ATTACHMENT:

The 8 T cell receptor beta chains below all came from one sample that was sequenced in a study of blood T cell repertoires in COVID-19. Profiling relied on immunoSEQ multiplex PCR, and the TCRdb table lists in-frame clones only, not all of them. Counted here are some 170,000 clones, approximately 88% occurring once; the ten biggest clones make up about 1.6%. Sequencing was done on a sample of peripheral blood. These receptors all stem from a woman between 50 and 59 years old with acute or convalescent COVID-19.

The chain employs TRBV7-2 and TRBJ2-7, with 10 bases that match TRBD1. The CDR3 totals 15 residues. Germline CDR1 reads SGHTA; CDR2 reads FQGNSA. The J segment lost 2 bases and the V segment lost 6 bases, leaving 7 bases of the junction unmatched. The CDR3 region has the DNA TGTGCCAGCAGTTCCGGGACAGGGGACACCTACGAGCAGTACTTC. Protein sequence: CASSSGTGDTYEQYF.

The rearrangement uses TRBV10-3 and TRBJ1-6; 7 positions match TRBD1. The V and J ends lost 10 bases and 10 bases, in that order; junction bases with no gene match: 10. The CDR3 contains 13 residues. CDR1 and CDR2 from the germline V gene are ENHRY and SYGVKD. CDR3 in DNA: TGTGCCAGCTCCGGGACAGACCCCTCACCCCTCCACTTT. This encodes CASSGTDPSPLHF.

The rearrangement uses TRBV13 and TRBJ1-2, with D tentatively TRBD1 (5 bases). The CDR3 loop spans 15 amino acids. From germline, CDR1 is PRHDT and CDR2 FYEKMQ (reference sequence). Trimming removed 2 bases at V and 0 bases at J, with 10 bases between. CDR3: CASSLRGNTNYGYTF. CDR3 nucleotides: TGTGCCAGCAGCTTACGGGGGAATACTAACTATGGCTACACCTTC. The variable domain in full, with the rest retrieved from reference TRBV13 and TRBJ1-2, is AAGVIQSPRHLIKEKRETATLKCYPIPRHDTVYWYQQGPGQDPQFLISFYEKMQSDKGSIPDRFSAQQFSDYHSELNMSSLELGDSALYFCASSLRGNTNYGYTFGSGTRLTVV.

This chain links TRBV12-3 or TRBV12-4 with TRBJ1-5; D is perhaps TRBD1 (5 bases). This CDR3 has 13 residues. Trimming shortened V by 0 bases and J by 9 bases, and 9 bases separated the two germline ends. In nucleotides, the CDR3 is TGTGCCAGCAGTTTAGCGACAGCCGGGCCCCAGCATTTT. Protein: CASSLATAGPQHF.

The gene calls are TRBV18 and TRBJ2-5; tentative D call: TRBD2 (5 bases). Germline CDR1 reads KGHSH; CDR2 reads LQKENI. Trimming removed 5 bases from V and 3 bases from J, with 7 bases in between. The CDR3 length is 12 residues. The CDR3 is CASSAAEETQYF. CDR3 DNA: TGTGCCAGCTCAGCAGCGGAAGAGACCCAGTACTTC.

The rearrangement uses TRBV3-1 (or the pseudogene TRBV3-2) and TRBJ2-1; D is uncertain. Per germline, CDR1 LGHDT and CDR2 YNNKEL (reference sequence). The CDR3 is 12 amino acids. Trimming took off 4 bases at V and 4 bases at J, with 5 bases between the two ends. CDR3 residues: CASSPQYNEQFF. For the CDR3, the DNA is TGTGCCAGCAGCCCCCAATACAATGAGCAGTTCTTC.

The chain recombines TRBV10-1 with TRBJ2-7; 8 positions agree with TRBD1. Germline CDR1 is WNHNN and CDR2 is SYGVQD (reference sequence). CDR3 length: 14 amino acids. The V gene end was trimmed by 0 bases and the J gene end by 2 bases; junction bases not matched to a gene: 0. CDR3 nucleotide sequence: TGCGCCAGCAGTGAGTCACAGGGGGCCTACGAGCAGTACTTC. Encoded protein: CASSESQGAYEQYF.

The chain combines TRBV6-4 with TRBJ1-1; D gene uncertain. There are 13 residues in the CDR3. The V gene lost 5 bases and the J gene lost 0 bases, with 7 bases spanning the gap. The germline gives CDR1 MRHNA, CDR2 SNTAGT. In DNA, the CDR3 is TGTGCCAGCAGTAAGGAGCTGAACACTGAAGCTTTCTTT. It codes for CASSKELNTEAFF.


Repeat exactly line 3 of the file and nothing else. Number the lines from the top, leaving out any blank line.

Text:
The rearrangement uses TRBV10-3 and TRBJ1-6; 7 positions match TRBD1. The V and J ends lost 10 bases and 10 bases, in that order; junction bases with no gene match: 10. The CDR3 contains 13 residues. CDR1 and CDR2 from the germline V gene are ENHRY and SYGVKD. CDR3 in DNA: TGTGCCAGCTCCGGGACAGACCCCTCACCCCTCCACTTT. This encodes CASSGTDPSPLHF.